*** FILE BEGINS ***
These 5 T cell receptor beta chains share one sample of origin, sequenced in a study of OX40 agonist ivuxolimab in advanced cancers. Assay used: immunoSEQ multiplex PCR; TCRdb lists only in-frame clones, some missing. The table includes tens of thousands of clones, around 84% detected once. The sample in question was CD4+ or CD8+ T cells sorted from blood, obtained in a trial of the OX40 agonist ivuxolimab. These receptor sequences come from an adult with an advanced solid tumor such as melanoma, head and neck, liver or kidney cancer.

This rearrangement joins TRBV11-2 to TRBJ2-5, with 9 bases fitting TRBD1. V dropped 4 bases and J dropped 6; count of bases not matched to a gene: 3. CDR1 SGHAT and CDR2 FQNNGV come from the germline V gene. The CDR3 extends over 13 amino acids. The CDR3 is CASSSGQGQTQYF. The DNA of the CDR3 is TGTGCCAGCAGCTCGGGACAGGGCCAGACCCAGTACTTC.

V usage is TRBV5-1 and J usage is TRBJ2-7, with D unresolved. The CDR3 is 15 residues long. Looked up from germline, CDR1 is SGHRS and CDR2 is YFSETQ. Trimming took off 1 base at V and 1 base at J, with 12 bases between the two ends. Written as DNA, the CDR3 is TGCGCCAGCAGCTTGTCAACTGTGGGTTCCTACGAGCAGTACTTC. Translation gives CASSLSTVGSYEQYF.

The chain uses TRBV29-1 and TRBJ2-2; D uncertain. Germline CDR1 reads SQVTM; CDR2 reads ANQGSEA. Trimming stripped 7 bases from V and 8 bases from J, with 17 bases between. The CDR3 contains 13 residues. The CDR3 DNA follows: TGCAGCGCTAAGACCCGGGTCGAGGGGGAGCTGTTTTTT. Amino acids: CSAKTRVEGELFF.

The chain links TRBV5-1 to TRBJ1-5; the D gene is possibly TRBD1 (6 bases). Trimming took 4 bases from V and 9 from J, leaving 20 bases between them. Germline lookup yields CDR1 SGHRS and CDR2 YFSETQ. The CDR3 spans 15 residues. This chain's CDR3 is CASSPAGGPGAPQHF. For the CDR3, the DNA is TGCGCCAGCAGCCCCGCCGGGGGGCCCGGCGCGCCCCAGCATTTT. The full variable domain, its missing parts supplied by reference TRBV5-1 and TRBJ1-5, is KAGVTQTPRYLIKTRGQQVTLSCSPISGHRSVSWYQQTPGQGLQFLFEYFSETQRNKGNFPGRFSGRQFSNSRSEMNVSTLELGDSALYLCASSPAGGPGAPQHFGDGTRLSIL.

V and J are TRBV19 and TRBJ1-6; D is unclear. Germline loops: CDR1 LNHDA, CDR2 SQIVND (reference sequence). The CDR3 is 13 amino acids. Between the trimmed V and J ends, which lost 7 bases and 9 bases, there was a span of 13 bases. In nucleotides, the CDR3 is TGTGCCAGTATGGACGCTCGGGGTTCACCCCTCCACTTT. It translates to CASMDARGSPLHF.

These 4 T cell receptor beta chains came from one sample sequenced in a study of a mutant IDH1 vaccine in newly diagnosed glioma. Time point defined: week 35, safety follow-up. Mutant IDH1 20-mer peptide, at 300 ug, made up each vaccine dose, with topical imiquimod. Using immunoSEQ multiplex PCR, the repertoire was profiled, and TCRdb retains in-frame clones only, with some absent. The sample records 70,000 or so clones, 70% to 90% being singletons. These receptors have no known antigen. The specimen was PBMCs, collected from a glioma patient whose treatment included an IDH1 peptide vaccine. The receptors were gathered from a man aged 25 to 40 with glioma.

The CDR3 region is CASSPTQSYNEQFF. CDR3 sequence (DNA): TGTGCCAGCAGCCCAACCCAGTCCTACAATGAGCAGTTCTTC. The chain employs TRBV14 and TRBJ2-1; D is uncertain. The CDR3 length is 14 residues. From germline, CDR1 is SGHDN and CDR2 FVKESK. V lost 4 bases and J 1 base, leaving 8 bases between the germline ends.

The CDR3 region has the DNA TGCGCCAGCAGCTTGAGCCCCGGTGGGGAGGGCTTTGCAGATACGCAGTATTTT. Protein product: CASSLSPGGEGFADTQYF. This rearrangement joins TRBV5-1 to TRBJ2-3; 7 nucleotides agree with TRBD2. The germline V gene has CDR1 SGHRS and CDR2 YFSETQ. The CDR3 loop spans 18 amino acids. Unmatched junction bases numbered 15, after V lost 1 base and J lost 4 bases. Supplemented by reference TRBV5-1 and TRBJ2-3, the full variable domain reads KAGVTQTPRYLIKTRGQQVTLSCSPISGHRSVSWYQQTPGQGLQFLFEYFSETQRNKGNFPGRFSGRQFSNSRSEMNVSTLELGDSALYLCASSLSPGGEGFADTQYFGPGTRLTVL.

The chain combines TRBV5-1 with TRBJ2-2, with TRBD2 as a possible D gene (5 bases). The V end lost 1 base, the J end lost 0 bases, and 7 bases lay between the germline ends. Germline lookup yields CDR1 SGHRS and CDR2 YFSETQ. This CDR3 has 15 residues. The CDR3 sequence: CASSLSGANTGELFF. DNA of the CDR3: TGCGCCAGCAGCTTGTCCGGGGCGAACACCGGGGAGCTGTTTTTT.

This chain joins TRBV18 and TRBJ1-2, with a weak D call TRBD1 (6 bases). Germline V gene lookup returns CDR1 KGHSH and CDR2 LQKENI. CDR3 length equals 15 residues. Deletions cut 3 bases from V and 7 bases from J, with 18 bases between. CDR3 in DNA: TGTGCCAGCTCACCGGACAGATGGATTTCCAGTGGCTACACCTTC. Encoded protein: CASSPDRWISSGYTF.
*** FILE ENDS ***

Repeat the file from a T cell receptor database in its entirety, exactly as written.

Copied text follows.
These 5 T cell receptor beta chains share one sample of origin, sequenced in a study of OX40 agonist ivuxolimab in advanced cancers. Assay used: immunoSEQ multiplex PCR; TCRdb lists only in-frame clones, some missing. The table includes tens of thousands of clones, around 84% detected once. The sample in question was CD4+ or CD8+ T cells sorted from blood, obtained in a trial of the OX40 agonist ivuxolimab. These receptor sequences come from an adult with an advanced solid tumor such as melanoma, head and neck, liver or kidney cancer.

This rearrangement joins TRBV11-2 to TRBJ2-5, with 9 bases fitting TRBD1. V dropped 4 bases and J dropped 6; count of bases not matched to a gene: 3. CDR1 SGHAT and CDR2 FQNNGV come from the germline V gene. The CDR3 extends over 13 amino acids. The CDR3 is CASSSGQGQTQYF. The DNA of the CDR3 is TGTGCCAGCAGCTCGGGACAGGGCCAGACCCAGTACTTC.

V usage is TRBV5-1 and J usage is TRBJ2-7, with D unresolved. The CDR3 is 15 residues long. Looked up from germline, CDR1 is SGHRS and CDR2 is YFSETQ. Trimming took off 1 base at V and 1 base at J, with 12 bases between the two ends. Written as DNA, the CDR3 is TGCGCCAGCAGCTTGTCAACTGTGGGTTCCTACGAGCAGTACTTC. Translation gives CASSLSTVGSYEQYF.

The chain uses TRBV29-1 and TRBJ2-2; D uncertain. Germline CDR1 reads SQVTM; CDR2 reads ANQGSEA. Trimming stripped 7 bases from V and 8 bases from J, with 17 bases between. The CDR3 contains 13 residues. The CDR3 DNA follows: TGCAGCGCTAAGACCCGGGTCGAGGGGGAGCTGTTTTTT. Amino acids: CSAKTRVEGELFF.

The chain links TRBV5-1 to TRBJ1-5; the D gene is possibly TRBD1 (6 bases). Trimming took 4 bases from V and 9 from J, leaving 20 bases between them. Germline lookup yields CDR1 SGHRS and CDR2 YFSETQ. The CDR3 spans 15 residues. This chain's CDR3 is CASSPAGGPGAPQHF. For the CDR3, the DNA is TGCGCCAGCAGCCCCGCCGGGGGGCCCGGCGCGCCCCAGCATTTT. The full variable domain, its missing parts supplied by reference TRBV5-1 and TRBJ1-5, is KAGVTQTPRYLIKTRGQQVTLSCSPISGHRSVSWYQQTPGQGLQFLFEYFSETQRNKGNFPGRFSGRQFSNSRSEMNVSTLELGDSALYLCASSPAGGPGAPQHFGDGTRLSIL.

V and J are TRBV19 and TRBJ1-6; D is unclear. Germline loops: CDR1 LNHDA, CDR2 SQIVND (reference sequence). The CDR3 is 13 amino acids. Between the trimmed V and J ends, which lost 7 bases and 9 bases, there was a span of 13 bases. In nucleotides, the CDR3 is TGTGCCAGTATGGACGCTCGGGGTTCACCCCTCCACTTT. It translates to CASMDARGSPLHF.

These 4 T cell receptor beta chains came from one sample sequenced in a study of a mutant IDH1 vaccine in newly diagnosed glioma. Time point defined: week 35, safety follow-up. Mutant IDH1 20-mer peptide, at 300 ug, made up each vaccine dose, with topical imiquimod. Using immunoSEQ multiplex PCR, the repertoire was profiled, and TCRdb retains in-frame clones only, with some absent. The sample records 70,000 or so clones, 70% to 90% being singletons. These receptors have no known antigen. The specimen was PBMCs, collected from a glioma patient whose treatment included an IDH1 peptide vaccine. The receptors were gathered from a man aged 25 to 40 with glioma.

The CDR3 region is CASSPTQSYNEQFF. CDR3 sequence (DNA): TGTGCCAGCAGCCCAACCCAGTCCTACAATGAGCAGTTCTTC. The chain employs TRBV14 and TRBJ2-1; D is uncertain. The CDR3 length is 14 residues. From germline, CDR1 is SGHDN and CDR2 FVKESK. V lost 4 bases and J 1 base, leaving 8 bases between the germline ends.

The CDR3 region has the DNA TGCGCCAGCAGCTTGAGCCCCGGTGGGGAGGGCTTTGCAGATACGCAGTATTTT. Protein product: CASSLSPGGEGFADTQYF. This rearrangement joins TRBV5-1 to TRBJ2-3; 7 nucleotides agree with TRBD2. The germline V gene has CDR1 SGHRS and CDR2 YFSETQ. The CDR3 loop spans 18 amino acids. Unmatched junction bases numbered 15, after V lost 1 base and J lost 4 bases. Supplemented by reference TRBV5-1 and TRBJ2-3, the full variable domain reads KAGVTQTPRYLIKTRGQQVTLSCSPISGHRSVSWYQQTPGQGLQFLFEYFSETQRNKGNFPGRFSGRQFSNSRSEMNVSTLELGDSALYLCASSLSPGGEGFADTQYFGPGTRLTVL.

The chain combines TRBV5-1 with TRBJ2-2, with TRBD2 as a possible D gene (5 bases). The V end lost 1 base, the J end lost 0 bases, and 7 bases lay between the germline ends. Germline lookup yields CDR1 SGHRS and CDR2 YFSETQ. This CDR3 has 15 residues. The CDR3 sequence: CASSLSGANTGELFF. DNA of the CDR3: TGCGCCAGCAGCTTGTCCGGGGCGAACACCGGGGAGCTGTTTTTT.

This chain joins TRBV18 and TRBJ1-2, with a weak D call TRBD1 (6 bases). Germline V gene lookup returns CDR1 KGHSH and CDR2 LQKENI. CDR3 length equals 15 residues. Deletions cut 3 bases from V and 7 bases from J, with 18 bases between. CDR3 in DNA: TGTGCCAGCTCACCGGACAGATGGATTTCCAGTGGCTACACCTTC. Encoded protein: CASSPDRWISSGYTF.